When your career has included positions like chief marketing officer at Estée Lauder, president of Prescriptives, Vogue beauty editor, and president of Ralph Lauren fragrances, chances are you’ve picked up a few valuable beauty tricks along the way. In her new book, Toss the Gloss (Seal Press), industry expert Andrea Robinson shares her insider tips for looking your best in your 50s and beyond.
Stick with the basics. “I think there a lot of products that are unnecessary,” says Robinson. “That’s what marketing is all about—making women think they need something that they never knew they did.” Instead of purchasing a dozen different items, Robinson recommends sticking to the essentials: retinoids; SPF; a facial cleanser; and moisturizer. “A good [one] will moisturize the neck, under the eyes, and the skin on your face.”
Update your palette. Your color palette, that is. For example, when your lip line begins to change and “those nasty little vertical lines” appear, dark lipsticks can look harsh and aging. A flesh-tone liner and creamy, neutral lipsticks are the most flattering options. Also, “you have to be careful with color around the eyes,” says Robinson, who warns that bright shades, like blue and yellow, tend to emphasize lines rather than the eyes themselves.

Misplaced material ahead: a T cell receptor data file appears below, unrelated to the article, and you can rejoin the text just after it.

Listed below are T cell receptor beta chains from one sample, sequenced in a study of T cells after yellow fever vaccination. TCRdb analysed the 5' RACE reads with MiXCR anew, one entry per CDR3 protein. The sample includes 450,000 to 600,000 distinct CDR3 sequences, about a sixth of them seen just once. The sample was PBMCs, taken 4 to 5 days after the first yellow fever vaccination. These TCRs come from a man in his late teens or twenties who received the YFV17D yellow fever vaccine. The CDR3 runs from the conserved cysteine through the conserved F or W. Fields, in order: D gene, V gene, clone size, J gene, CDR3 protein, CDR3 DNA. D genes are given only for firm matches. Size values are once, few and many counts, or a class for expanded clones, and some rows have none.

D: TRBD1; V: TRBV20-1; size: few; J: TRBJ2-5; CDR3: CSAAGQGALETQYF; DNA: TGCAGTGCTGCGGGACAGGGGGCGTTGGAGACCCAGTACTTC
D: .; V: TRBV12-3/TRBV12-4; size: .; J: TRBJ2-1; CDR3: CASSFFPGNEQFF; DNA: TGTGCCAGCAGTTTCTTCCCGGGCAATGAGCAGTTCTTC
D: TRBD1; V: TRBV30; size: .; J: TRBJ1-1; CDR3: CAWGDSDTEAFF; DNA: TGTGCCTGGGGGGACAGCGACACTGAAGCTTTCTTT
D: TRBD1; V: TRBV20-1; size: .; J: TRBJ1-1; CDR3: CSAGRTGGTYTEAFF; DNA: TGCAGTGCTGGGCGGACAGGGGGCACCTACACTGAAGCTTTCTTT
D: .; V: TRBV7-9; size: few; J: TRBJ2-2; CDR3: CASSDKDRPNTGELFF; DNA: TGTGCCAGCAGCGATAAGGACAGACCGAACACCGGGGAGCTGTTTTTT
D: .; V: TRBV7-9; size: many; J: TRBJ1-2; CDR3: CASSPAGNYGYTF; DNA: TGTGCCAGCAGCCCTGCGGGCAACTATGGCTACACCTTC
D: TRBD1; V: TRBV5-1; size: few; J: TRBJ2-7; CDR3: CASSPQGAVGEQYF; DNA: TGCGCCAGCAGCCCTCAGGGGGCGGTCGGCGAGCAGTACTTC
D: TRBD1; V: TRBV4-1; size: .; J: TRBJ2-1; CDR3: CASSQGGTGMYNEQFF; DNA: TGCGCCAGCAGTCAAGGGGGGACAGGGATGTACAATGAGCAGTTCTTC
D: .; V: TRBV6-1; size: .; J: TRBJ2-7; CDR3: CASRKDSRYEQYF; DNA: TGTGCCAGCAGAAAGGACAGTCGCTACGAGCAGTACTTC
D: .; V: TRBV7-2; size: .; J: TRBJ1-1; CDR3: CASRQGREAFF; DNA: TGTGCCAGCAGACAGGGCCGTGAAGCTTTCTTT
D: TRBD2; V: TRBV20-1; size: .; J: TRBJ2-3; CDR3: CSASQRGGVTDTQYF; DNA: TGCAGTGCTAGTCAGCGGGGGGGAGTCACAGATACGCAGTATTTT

Add cream. “Powdery blush can go right into uneven patches on the skin,” says Robinson, and powder eye shadows can settle into fine lines. “Creams, in general, work better on mature skin,” so look for soft, hydrating textures.
Find your signature scent. Robinson encourages everyone to experiment with fragrance, but “at a certain point in time, it’s great to find a signature,” she says. “You have an aura that is always around you that people identify and those who care about you can always associate with you. That’s kind of great,” she says.
Redefine beauty. “Youth is not the magic potion,” says Robinson. “When I think back to all the experimentation I did when I was young, I don’t think I looked very good a lot of the time. Now I know exactly who I am. I feel like I’ve found my groove.” For Robinson, it’s about getting better with age, not wishing you were younger: “The more you know yourself, the more beautiful you become.”
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